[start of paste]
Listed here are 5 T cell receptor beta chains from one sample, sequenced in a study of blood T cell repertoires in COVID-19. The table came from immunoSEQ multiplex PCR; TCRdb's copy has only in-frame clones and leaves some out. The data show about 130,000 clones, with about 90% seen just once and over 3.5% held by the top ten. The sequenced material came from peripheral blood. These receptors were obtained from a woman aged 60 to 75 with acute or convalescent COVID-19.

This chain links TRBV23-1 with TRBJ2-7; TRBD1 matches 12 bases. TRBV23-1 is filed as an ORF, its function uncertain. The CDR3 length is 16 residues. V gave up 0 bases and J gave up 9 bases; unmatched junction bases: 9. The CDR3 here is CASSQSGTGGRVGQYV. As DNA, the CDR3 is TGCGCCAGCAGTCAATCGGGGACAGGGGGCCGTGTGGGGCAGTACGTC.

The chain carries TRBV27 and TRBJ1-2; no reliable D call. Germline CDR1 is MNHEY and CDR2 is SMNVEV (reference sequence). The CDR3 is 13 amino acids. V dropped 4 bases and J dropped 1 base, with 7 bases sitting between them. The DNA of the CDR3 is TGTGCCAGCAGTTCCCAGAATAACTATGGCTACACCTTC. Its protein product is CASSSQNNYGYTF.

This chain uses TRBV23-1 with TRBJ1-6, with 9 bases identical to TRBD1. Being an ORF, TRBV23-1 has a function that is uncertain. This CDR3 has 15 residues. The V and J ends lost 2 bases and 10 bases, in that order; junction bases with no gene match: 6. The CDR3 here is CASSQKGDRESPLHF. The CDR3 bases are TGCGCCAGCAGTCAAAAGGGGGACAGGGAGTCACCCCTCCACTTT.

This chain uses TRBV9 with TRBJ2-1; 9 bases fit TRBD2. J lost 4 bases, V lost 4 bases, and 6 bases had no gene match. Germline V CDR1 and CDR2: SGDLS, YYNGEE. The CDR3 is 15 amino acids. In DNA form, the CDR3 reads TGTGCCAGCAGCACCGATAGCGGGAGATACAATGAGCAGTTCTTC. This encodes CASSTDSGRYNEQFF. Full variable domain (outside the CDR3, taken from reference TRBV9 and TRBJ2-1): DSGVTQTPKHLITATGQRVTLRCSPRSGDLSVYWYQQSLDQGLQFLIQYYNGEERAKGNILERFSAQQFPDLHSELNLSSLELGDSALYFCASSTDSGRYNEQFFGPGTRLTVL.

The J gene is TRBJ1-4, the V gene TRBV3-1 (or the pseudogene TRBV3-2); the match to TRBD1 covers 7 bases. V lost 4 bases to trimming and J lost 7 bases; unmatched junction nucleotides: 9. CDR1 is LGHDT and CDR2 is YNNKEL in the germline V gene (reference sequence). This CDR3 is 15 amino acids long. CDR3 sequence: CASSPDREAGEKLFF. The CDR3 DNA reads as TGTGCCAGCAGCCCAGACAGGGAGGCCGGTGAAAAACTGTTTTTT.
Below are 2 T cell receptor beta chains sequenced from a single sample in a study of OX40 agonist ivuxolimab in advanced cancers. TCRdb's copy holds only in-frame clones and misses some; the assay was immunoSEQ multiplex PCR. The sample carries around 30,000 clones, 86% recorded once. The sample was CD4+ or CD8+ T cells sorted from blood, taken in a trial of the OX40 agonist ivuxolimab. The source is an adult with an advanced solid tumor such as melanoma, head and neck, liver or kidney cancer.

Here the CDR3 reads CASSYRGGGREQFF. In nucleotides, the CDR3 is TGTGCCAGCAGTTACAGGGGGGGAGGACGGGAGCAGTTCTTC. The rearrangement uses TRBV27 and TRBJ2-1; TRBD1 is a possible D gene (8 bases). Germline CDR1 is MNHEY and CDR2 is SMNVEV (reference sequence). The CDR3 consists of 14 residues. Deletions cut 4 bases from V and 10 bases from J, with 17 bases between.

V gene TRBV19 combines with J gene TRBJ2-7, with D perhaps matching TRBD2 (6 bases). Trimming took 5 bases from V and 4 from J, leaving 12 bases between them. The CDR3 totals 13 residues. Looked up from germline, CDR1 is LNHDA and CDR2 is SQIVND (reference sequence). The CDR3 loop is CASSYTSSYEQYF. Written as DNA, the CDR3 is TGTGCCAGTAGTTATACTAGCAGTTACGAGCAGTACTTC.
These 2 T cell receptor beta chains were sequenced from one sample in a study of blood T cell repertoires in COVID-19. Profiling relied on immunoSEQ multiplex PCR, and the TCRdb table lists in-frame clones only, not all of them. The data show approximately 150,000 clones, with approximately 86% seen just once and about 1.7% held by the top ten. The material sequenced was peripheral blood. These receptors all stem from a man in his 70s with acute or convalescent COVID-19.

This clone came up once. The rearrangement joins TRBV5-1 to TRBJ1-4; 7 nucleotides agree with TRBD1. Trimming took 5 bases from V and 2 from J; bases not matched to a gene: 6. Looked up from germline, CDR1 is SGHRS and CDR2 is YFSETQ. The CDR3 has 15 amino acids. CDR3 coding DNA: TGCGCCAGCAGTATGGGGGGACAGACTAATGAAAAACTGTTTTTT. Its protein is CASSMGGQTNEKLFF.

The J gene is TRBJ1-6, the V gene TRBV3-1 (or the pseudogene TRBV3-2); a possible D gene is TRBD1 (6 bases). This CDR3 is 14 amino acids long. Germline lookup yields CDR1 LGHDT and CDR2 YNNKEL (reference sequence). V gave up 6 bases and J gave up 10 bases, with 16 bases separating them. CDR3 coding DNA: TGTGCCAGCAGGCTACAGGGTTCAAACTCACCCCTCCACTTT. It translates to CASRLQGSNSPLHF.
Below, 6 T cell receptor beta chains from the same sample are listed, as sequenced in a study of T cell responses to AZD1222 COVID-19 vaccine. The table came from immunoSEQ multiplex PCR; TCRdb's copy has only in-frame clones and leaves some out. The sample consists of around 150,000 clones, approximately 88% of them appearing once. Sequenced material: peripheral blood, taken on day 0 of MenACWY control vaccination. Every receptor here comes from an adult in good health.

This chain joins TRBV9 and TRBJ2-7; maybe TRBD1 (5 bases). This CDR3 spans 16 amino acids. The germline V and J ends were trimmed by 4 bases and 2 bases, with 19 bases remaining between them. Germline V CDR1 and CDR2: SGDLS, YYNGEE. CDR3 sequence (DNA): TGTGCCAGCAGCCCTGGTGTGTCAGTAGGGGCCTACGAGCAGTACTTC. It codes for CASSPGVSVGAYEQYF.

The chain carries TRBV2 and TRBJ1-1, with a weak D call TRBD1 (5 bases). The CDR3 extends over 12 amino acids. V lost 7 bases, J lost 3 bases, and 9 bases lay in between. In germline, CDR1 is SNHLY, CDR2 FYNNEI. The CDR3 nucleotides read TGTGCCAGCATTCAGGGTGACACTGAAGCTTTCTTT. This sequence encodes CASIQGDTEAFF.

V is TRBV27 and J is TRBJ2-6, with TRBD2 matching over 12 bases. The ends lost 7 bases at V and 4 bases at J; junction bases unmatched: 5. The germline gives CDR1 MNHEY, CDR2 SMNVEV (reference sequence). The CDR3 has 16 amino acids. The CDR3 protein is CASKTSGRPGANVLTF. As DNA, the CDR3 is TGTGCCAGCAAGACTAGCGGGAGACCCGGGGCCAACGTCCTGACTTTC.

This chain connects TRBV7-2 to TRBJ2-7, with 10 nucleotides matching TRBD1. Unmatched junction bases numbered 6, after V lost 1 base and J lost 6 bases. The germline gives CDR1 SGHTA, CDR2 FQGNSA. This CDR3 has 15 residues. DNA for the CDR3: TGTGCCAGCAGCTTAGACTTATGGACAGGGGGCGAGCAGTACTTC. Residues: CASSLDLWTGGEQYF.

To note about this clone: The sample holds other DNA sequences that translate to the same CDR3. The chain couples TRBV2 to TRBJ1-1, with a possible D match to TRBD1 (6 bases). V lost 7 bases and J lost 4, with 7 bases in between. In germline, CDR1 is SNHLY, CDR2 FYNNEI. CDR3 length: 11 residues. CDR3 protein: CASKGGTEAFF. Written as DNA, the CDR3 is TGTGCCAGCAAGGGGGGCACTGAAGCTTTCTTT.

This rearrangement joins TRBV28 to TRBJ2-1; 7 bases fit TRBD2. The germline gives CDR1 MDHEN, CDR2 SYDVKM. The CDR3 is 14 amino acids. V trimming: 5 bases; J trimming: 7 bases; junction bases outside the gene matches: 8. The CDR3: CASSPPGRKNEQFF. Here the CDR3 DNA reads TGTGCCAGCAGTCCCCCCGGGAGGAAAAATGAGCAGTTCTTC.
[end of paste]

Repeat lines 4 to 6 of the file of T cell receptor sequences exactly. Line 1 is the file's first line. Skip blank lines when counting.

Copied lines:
This chain uses TRBV23-1 with TRBJ1-6, with 9 bases identical to TRBD1. Being an ORF, TRBV23-1 has a function that is uncertain. This CDR3 has 15 residues. The V and J ends lost 2 bases and 10 bases, in that order; junction bases with no gene match: 6. The CDR3 here is CASSQKGDRESPLHF. The CDR3 bases are TGCGCCAGCAGTCAAAAGGGGGACAGGGAGTCACCCCTCCACTTT.

This chain uses TRBV9 with TRBJ2-1; 9 bases fit TRBD2. J lost 4 bases, V lost 4 bases, and 6 bases had no gene match. Germline V CDR1 and CDR2: SGDLS, YYNGEE. The CDR3 is 15 amino acids. In DNA form, the CDR3 reads TGTGCCAGCAGCACCGATAGCGGGAGATACAATGAGCAGTTCTTC. This encodes CASSTDSGRYNEQFF. Full variable domain (outside the CDR3, taken from reference TRBV9 and TRBJ2-1): DSGVTQTPKHLITATGQRVTLRCSPRSGDLSVYWYQQSLDQGLQFLIQYYNGEERAKGNILERFSAQQFPDLHSELNLSSLELGDSALYFCASSTDSGRYNEQFFGPGTRLTVL.

The J gene is TRBJ1-4, the V gene TRBV3-1 (or the pseudogene TRBV3-2); the match to TRBD1 covers 7 bases. V lost 4 bases to trimming and J lost 7 bases; unmatched junction nucleotides: 9. CDR1 is LGHDT and CDR2 is YNNKEL in the germline V gene (reference sequence). This CDR3 is 15 amino acids long. CDR3 sequence: CASSPDREAGEKLFF. The CDR3 DNA reads as TGTGCCAGCAGCCCAGACAGGGAGGCCGGTGAAAAACTGTTTTTT.